With the calendar set to turn to 2016, investors should start looking ahead for the next great companies to buy. If it's stocks you plan to retire with or will count on for income in retirement, finding businesses with solid long-term prospects, strong competitive advantages, and great management are all critical to investing well.
We asked three of our top contributors to each give us a top retirement stock to buy in 2016, and they gave us two dominant tech stalwarts in Alphabet Inc. (NASDAQ:GOOGL) (NASDAQ:GOOG) and Apple (NASDAQ:AAPL), and multinational infrastructure giant Brookfield Infrastructure Partners L.P. (NYSE:BIP).
Here's a closer look at why our contributors chose these three.
Brian Stoffel (Alphabet): It might seem odd to suggest that Alphabet -- the company formerly known as Google -- would make a top pick as a retirement stock to buy. Currently, the company is already the second most valuable in the world, worth for over $500 billion. It also trades for roughly 28 times non-GAAP trailing earnings, which isn't cheap. And most importantly, for retirees, it offers no dividend.
But hear me out.
If you buy shares in Alphabet, you're getting a two-for-one deal. On one hand, you own shares in a company with one of the widest moats in the world -- Google owns 71% of the global search market share. You also get a piece of the world's most popular mobile operating system (Android) and the world's third most popular website (YouTube.com).
You also get exposure to Google's semi-top-secret moonshot business, dubbed Google[x]. Run by co-founder Sergey Brin, the projects aims to develop life-altering technologies. Some that we know about are self-driving cars, and contact lenses that can measure certain health metrics seamlessly. If any one of Google[x]'s projects become a hit, it'd be a boon for investors.
But perhaps most importantly, Google is sitting on a pile of cash -- roughly $71 billion, to be exact. Eventually, I believe that Google, like other more mature technology companies, will begin to pay out a dividend. Over the past 12 months, the company has generated $14.6 billion. If it chose to use just 35% of that cash flow to pay out dividends, it would amount to a respectable 1% dividend yield, but with plenty of opportunity for growth in the future.
Dan Caplinger (Apple): Tech giant Apple has gotten a lot criticism lately, with pundits accusing the maker of iPhones and other wildly popular electronic devices of having run out of innovative ideas and simply squeezing as much profit from its already-established franchises as possible. What many investors don't seem to understand is that even if that's true -- something that the company itself definitely wouldn't concede -- the stock's valuation is so attractive that even conservative value investors have to appreciate what the stock offers at current prices.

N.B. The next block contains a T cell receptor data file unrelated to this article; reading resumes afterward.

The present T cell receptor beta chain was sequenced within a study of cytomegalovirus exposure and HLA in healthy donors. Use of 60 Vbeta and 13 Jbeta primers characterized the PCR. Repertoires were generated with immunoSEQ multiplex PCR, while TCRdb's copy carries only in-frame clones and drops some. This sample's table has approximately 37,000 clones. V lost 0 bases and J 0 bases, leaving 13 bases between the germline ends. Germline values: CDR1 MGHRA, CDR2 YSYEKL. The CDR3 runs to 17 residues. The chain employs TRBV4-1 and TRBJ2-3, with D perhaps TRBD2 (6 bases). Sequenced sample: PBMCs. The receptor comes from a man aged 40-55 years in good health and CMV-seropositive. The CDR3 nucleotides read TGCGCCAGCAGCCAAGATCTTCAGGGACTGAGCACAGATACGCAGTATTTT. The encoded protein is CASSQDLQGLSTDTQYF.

Right now, Apple trades at around 12 times trailing earnings, with analysts expecting earnings growth in the 7% to 10% range over the next couple of years. That works out to an earnings yield of more than 8%, compared to 10-year bond yields in the 2% range. Even if you think Apple has no more growth potential than a Treasury bond, six extra percentage points seems like a more than adequate risk premium to compensate investors for a possible future decline in Apple's business. When you consider the possibility that Apple might just come up with the next big hit device, its shares look like a bargain. That's a concept that can be tough to image for a stock with the highest market capitalization in the stock market, but nevertheless, Apple has a lot of attractive features that dividend investors can appreciate.
Jason Hall (Brookfield Infrastructure Partners): Brookfield Infrastructure is very different from Apple and Alphabet, and as a master limited partnership, it's probably not an ideal investment in a retirement account because of how you may lose some of the tax advantage of IRAs and 401(K)s. But if you plan to hold your shares in a taxable account and want steady, dependable income in the form of dividends, Brookfield Infrastructure Partners is a great choice.
Warren Buffett has lauded the value of businesses with high barriers to entry that produce consistent and profitable cash flows. This is a big reason he's invested billions of dollars into railroads and utilities, businesses that have produced reliable profits for Buffett's Berkshire Hathaway over the years.
This is what makes Brookfield Infrastructure a great retirement stock. The partnership owns assets on four continents, including power transmission systems, railroads, and ports, among others. These assets are geographically and economically diverse, unlikely to face competitive disruption, and are all critical infrastructure components where they are located.
This has provided those steady cash flows, which have allowed it to regularly increase its distribution:
If you bought shares today, you'd get more than a 5.5% yield on your investment, and management's stated target is to increase payouts between 5% and 9% annually. If steady, growing retirement income is your goal, Brookfield Infrastructure Partners deserves a close look.
Brian Stoffel owns shares of Alphabet (A shares), Alphabet (C shares), and Apple. Dan Caplinger owns shares of Alphabet (C shares), Apple, and Berkshire Hathaway. Jason Hall owns shares of Alphabet (A shares), Apple, Berkshire Hathaway, and Brookfield Infrastructure Partners. The Motley Fool owns shares of and recommends Alphabet (A shares), Alphabet (C shares), Apple, and Berkshire Hathaway. The Motley Fool recommends Brookfield Infrastructure Partners. Try any of our Foolish newsletter services free for 30 days. We Fools may not all hold the same opinions, but we all believe that considering a diverse range of insights makes us better investors. The Motley Fool has a disclosure policy.